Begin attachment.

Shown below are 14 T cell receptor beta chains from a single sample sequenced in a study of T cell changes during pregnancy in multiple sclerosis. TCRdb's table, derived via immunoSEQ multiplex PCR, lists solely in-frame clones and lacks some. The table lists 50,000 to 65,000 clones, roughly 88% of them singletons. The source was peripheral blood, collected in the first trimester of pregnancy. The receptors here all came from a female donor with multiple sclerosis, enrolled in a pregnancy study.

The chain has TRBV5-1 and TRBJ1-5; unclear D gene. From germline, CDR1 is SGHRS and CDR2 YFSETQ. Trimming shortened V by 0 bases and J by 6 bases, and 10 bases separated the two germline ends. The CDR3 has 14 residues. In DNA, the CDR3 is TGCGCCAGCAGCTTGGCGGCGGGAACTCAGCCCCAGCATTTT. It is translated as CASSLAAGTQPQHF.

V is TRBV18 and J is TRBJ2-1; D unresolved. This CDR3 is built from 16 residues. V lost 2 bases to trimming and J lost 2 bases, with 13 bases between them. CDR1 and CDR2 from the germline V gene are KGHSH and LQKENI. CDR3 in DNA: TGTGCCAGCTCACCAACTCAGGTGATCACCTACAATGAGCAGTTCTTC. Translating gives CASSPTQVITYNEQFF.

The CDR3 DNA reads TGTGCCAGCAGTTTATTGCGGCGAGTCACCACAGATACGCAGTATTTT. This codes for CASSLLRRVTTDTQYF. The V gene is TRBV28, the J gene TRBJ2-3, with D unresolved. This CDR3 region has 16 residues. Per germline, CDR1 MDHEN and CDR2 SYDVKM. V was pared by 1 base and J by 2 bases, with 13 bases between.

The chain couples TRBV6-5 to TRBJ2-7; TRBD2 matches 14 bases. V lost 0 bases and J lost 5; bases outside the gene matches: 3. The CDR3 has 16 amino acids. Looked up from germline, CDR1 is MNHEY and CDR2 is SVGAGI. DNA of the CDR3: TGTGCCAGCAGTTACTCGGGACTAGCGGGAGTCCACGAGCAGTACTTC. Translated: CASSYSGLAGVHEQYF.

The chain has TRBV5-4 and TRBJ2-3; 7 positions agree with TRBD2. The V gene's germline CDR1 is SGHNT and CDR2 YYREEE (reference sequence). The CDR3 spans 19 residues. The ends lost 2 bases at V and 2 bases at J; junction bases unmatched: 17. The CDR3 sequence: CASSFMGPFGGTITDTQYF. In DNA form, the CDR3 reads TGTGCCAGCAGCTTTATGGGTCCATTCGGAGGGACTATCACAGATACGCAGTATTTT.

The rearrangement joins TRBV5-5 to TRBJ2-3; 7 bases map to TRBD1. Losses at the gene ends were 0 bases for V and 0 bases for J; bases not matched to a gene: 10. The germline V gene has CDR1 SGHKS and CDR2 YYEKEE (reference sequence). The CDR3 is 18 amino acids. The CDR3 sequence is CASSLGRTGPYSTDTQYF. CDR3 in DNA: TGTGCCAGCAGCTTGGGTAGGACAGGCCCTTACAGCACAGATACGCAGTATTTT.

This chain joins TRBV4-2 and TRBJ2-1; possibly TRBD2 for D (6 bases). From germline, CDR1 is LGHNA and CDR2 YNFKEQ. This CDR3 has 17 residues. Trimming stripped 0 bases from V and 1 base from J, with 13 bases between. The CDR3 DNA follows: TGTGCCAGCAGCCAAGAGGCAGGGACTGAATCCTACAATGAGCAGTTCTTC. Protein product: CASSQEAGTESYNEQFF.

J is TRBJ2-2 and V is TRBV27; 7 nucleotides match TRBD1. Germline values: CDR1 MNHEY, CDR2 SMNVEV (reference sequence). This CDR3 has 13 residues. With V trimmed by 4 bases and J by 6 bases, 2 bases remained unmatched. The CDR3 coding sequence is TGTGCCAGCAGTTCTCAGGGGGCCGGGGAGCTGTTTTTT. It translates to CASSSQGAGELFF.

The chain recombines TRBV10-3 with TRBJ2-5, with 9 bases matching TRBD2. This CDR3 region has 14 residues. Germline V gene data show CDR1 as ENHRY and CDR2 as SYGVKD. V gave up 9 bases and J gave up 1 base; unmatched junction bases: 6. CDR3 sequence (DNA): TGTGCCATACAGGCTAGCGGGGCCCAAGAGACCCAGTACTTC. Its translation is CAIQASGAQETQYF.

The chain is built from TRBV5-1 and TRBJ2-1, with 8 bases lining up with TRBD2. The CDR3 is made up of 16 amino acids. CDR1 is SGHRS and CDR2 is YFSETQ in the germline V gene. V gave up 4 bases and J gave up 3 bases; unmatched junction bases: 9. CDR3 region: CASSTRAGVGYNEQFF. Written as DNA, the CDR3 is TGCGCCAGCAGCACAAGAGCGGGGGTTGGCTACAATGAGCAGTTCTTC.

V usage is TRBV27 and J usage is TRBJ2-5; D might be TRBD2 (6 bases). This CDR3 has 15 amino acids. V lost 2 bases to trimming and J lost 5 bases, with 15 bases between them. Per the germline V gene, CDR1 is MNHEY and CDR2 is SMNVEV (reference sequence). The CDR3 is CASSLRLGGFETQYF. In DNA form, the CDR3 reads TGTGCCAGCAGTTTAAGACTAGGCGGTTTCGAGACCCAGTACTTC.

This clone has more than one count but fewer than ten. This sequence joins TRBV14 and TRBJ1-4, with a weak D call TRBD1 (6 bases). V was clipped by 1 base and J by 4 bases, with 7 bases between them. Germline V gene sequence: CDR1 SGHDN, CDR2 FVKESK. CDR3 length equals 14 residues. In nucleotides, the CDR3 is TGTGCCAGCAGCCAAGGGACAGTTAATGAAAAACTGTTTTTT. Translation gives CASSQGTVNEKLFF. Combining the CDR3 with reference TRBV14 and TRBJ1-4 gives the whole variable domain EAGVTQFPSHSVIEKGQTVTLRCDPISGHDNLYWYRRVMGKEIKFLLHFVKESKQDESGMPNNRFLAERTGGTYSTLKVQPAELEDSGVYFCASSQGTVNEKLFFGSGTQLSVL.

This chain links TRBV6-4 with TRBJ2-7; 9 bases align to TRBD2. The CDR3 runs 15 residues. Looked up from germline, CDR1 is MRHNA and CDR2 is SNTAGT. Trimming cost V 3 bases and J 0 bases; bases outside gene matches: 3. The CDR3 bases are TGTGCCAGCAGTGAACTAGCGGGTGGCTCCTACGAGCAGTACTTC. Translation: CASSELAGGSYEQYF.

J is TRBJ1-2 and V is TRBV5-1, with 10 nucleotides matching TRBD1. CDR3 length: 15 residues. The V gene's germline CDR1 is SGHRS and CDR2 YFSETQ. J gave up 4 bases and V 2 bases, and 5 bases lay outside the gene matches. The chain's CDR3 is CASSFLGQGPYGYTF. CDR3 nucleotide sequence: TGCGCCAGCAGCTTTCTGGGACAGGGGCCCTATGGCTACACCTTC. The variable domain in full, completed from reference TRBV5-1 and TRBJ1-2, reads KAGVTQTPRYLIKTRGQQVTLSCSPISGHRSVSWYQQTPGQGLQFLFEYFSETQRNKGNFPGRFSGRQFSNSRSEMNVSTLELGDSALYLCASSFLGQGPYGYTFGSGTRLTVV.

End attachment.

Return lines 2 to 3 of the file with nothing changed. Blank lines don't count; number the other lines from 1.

The chain has TRBV5-1 and TRBJ1-5; unclear D gene. From germline, CDR1 is SGHRS and CDR2 YFSETQ. Trimming shortened V by 0 bases and J by 6 bases, and 10 bases separated the two germline ends. The CDR3 has 14 residues. In DNA, the CDR3 is TGCGCCAGCAGCTTGGCGGCGGGAACTCAGCCCCAGCATTTT. It is translated as CASSLAAGTQPQHF.

V is TRBV18 and J is TRBJ2-1; D unresolved. This CDR3 is built from 16 residues. V lost 2 bases to trimming and J lost 2 bases, with 13 bases between them. CDR1 and CDR2 from the germline V gene are KGHSH and LQKENI. CDR3 in DNA: TGTGCCAGCTCACCAACTCAGGTGATCACCTACAATGAGCAGTTCTTC. Translating gives CASSPTQVITYNEQFF.